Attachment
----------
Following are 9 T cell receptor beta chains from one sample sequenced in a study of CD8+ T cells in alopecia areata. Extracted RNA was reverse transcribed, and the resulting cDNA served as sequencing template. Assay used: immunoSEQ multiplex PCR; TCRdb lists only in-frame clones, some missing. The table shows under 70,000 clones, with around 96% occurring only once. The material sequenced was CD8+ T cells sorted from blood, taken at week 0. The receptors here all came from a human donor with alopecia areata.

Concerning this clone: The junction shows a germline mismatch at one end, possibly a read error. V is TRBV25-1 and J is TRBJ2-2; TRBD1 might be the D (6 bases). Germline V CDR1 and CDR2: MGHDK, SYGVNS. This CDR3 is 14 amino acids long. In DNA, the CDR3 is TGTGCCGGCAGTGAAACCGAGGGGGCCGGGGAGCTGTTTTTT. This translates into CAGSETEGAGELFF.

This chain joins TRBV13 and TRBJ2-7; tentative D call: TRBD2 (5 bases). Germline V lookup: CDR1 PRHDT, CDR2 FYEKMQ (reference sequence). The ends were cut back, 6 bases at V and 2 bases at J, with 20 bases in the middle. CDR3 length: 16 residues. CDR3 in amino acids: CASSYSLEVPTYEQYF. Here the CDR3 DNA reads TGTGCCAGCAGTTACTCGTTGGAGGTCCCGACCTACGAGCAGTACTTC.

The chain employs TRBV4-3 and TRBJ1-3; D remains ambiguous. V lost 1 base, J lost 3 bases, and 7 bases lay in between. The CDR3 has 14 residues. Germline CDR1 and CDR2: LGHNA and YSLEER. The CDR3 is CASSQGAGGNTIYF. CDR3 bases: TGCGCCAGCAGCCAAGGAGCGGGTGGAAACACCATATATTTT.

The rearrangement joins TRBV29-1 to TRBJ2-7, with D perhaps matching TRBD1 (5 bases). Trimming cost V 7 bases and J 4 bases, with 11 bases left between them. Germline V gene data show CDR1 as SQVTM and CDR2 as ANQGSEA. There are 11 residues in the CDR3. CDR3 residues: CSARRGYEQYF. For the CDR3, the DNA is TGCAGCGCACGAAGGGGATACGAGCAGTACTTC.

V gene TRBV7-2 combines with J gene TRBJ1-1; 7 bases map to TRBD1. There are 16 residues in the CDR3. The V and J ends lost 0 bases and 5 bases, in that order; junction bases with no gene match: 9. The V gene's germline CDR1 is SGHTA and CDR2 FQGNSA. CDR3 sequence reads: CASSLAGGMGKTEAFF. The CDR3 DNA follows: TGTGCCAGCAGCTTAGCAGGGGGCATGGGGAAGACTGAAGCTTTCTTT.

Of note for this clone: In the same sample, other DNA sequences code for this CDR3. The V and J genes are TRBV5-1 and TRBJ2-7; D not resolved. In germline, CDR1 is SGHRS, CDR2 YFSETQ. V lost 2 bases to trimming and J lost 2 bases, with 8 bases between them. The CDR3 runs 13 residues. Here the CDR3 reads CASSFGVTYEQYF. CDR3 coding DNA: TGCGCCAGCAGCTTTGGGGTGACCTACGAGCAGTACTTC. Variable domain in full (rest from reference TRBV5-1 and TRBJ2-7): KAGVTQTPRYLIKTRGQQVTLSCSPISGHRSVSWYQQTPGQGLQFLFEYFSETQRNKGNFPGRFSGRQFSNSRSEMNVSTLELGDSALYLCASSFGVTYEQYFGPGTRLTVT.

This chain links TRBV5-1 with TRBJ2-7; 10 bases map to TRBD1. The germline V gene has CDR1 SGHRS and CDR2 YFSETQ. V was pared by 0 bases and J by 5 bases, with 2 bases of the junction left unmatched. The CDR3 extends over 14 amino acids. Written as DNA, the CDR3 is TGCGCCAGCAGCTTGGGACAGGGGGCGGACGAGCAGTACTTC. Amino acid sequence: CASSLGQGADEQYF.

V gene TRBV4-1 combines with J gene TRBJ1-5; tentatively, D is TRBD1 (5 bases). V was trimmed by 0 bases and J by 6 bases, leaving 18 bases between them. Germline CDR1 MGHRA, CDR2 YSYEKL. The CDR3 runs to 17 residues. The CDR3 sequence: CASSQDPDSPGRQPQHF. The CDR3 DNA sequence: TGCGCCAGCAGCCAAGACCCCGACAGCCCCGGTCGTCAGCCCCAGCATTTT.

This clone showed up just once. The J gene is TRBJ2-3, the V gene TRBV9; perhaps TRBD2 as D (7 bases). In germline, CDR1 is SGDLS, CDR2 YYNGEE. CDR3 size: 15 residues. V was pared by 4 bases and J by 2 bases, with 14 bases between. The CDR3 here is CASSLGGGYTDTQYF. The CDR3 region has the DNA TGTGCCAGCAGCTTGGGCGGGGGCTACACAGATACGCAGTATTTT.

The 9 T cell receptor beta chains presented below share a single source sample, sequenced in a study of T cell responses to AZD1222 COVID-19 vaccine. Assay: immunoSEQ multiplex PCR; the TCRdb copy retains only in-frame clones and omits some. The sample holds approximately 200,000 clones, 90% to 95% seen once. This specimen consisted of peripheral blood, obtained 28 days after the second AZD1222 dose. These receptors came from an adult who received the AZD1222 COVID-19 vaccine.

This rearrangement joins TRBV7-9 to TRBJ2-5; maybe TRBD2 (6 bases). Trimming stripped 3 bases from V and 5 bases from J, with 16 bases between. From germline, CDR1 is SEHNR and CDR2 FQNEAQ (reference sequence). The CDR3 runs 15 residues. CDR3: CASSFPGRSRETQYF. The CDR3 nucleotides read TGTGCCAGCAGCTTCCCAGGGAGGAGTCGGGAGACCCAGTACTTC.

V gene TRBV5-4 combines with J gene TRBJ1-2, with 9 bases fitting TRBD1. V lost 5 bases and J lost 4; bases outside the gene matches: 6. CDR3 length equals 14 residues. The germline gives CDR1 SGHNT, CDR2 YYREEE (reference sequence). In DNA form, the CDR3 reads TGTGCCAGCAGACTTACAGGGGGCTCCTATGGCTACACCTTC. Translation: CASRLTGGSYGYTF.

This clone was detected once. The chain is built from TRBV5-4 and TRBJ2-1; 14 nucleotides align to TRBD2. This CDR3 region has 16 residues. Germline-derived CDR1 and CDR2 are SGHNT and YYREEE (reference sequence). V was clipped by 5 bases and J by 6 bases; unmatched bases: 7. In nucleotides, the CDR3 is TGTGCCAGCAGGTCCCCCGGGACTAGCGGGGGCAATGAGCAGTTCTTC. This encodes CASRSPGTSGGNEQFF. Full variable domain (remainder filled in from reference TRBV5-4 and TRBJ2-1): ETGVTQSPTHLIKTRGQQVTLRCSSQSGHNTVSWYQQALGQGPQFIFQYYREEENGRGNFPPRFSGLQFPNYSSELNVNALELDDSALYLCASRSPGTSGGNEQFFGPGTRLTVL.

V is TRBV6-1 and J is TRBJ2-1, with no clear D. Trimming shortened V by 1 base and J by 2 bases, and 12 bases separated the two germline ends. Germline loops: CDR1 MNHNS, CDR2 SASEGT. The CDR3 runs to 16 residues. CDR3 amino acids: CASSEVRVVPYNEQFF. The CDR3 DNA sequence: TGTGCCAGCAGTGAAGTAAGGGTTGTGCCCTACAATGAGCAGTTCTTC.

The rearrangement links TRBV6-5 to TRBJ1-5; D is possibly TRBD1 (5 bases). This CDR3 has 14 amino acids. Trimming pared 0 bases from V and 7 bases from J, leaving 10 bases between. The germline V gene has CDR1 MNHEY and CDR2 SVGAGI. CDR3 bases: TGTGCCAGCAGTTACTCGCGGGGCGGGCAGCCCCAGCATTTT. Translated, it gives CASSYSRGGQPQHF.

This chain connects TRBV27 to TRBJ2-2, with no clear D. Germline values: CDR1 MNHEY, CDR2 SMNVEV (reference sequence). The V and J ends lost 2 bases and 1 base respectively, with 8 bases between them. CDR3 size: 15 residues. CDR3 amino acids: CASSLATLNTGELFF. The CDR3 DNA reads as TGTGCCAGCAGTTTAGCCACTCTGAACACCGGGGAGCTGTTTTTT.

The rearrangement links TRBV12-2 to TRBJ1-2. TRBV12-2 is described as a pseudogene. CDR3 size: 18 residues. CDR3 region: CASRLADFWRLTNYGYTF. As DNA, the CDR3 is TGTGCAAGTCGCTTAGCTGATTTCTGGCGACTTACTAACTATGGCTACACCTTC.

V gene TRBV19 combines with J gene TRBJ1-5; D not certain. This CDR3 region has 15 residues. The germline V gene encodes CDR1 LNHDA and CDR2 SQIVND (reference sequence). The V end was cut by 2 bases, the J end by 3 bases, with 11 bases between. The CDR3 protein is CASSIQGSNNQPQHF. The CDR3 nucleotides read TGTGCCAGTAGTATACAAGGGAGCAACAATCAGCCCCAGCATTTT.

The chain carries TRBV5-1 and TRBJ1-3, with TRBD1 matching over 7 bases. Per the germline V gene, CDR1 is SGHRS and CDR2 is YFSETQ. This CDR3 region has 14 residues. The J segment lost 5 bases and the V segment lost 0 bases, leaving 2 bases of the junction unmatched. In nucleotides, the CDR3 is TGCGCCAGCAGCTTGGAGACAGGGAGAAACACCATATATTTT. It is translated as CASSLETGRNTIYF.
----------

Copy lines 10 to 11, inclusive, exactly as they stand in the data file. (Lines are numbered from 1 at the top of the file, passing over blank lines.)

This clone showed up just once. The J gene is TRBJ2-3, the V gene TRBV9; perhaps TRBD2 as D (7 bases). In germline, CDR1 is SGDLS, CDR2 YYNGEE. CDR3 size: 15 residues. V was pared by 4 bases and J by 2 bases, with 14 bases between. The CDR3 here is CASSLGGGYTDTQYF. The CDR3 region has the DNA TGTGCCAGCAGCTTGGGCGGGGGCTACACAGATACGCAGTATTTT.

The 9 T cell receptor beta chains presented below share a single source sample, sequenced in a study of T cell responses to AZD1222 COVID-19 vaccine. Assay: immunoSEQ multiplex PCR; the TCRdb copy retains only in-frame clones and omits some. The sample holds approximately 200,000 clones, 90% to 95% seen once. This specimen consisted of peripheral blood, obtained 28 days after the second AZD1222 dose. These receptors came from an adult who received the AZD1222 COVID-19 vaccine.